Auld Lang Syne; Selections from the Papers of the Pen and Pencil Club

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General Books, 2013 - 38 pages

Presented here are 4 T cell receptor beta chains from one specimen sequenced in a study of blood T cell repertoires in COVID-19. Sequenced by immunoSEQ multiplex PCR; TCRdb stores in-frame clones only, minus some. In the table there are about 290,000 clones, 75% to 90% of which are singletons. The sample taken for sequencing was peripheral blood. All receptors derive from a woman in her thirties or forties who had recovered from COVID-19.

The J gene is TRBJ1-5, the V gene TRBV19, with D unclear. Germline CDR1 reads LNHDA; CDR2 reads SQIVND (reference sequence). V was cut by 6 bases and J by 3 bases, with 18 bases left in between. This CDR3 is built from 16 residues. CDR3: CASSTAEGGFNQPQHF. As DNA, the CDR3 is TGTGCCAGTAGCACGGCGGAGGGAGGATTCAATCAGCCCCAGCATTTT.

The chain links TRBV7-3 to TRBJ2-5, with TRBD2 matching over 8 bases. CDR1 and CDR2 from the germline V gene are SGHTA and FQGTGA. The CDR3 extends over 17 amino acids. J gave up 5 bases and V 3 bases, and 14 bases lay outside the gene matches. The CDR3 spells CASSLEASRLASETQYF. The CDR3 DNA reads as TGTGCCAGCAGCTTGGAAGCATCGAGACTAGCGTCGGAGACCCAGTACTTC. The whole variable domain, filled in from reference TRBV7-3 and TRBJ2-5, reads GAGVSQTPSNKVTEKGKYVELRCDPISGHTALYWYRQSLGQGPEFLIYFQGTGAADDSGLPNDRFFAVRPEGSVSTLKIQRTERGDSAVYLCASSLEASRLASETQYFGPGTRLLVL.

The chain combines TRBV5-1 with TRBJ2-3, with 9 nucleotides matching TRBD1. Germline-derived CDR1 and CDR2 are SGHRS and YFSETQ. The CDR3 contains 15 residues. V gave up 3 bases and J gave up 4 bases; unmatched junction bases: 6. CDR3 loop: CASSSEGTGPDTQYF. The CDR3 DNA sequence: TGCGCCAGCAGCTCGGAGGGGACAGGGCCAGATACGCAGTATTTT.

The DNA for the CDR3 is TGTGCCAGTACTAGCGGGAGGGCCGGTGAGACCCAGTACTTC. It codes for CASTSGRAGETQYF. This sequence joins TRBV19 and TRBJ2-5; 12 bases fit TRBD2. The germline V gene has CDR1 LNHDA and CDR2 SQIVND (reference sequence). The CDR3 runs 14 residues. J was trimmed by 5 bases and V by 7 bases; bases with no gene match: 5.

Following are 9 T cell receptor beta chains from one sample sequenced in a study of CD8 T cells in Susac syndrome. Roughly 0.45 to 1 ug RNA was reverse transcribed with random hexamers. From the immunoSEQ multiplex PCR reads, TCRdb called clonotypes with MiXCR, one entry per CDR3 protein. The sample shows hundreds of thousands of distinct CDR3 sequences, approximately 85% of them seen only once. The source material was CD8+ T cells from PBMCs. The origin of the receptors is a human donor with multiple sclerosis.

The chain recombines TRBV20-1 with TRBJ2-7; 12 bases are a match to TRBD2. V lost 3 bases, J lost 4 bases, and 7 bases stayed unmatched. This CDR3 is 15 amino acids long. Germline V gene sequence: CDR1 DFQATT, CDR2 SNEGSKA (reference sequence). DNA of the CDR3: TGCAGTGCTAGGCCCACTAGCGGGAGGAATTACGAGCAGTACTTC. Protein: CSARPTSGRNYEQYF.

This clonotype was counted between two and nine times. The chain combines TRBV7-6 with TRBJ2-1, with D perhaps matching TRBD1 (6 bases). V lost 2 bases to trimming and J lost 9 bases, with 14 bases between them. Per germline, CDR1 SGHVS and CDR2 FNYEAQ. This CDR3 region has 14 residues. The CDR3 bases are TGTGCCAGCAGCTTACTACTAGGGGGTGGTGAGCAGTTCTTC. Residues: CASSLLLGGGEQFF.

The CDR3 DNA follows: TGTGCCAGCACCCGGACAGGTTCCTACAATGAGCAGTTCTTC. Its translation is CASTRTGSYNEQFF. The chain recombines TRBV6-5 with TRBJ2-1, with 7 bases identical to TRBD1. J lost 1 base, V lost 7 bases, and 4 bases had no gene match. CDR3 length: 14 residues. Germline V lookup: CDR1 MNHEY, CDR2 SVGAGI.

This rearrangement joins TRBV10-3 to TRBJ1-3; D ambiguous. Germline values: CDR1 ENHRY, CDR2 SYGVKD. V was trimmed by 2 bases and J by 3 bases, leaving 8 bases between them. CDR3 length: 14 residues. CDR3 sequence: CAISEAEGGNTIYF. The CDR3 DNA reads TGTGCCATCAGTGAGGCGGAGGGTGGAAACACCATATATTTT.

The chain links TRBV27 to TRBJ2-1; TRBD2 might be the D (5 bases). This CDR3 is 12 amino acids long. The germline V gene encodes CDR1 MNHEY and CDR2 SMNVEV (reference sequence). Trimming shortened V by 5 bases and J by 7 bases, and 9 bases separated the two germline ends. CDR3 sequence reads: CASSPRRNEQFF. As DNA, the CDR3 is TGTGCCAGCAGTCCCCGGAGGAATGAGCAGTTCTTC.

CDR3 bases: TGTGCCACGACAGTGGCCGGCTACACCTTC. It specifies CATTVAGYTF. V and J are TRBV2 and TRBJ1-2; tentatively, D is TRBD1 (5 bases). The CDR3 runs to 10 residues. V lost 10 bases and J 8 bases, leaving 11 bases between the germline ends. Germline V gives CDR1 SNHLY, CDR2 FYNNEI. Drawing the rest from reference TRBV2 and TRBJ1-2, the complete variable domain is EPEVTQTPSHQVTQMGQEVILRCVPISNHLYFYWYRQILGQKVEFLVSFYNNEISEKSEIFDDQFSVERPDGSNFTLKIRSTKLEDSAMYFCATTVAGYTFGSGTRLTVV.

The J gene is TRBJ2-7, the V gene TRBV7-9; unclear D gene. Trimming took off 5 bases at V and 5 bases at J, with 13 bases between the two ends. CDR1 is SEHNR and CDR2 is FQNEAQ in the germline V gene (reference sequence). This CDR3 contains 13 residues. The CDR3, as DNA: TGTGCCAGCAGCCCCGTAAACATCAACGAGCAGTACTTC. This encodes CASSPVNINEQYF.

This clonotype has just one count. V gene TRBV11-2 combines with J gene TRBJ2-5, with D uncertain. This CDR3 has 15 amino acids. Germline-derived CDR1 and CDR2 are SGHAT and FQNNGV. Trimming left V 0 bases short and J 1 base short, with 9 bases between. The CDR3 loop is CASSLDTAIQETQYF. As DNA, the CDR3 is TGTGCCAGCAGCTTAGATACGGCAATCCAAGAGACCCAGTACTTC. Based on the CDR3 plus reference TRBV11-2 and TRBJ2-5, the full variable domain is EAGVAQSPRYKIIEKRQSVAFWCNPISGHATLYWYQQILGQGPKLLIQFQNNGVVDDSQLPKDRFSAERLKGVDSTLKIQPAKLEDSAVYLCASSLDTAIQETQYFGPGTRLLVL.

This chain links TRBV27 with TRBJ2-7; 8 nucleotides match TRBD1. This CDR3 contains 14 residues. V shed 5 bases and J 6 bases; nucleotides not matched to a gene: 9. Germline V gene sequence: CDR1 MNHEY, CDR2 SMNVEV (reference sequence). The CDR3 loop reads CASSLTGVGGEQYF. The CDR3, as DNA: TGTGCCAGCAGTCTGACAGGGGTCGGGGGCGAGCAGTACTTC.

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This historic book may have numerous typos and missing text. Purchasers can usually download a free scanned copy of the original book (without typos) from the publisher. Not indexed. Not illustrated. 1877 edition. Excerpt: ...the fire are, I suppose, the warm-hearted, affectionate souls?" "Not at all; Bohme would not have consented to lay hold of such an obvious analogy. He dives deeper into fire characteristics than to think chiefly of its warmth. It is above all a consuming element; it takes substances of all kinds and transmutes them into itself, a greedy devourer, reckless of the value of what it takes, intent only on increasing and maintaining itself. The fire people are the ambitious conquerors and rulers of the world, who by the strength and attractive warmth of their own natures force others to bend to them and become absorbed in their projects. They are in reality as great egotists as the earth people, only they don't keep their egotism at smouldering fever heat in their own hearts; they let it blaze forth into a living flame, which draws weaker natures to be consumed in it, or at least forces them to live only in its heat and light. Napoleon Bonaparte, I think, might stand for a typical fire man. In women the fire nature shows rather differently: pure fire women have acted very conspicuous parts in the world's history, and generally very disastrous ones, they are the women who inspire great passions and feel very little themselves. They draw others to them for the sake of homage to add to their own light. Madame de Chevreuse and Madame de Longueville must have been pure fire women, I should say. Don't suppose, however, that the fire, more than any other temperament, secures greatness or real superiority; it enables those who follow its complexion to impress themselves more on other people than the air spirits can, but their influence may be only temporary, and it may be very disagreeable, and in the end repelling. Don't you know people, ...

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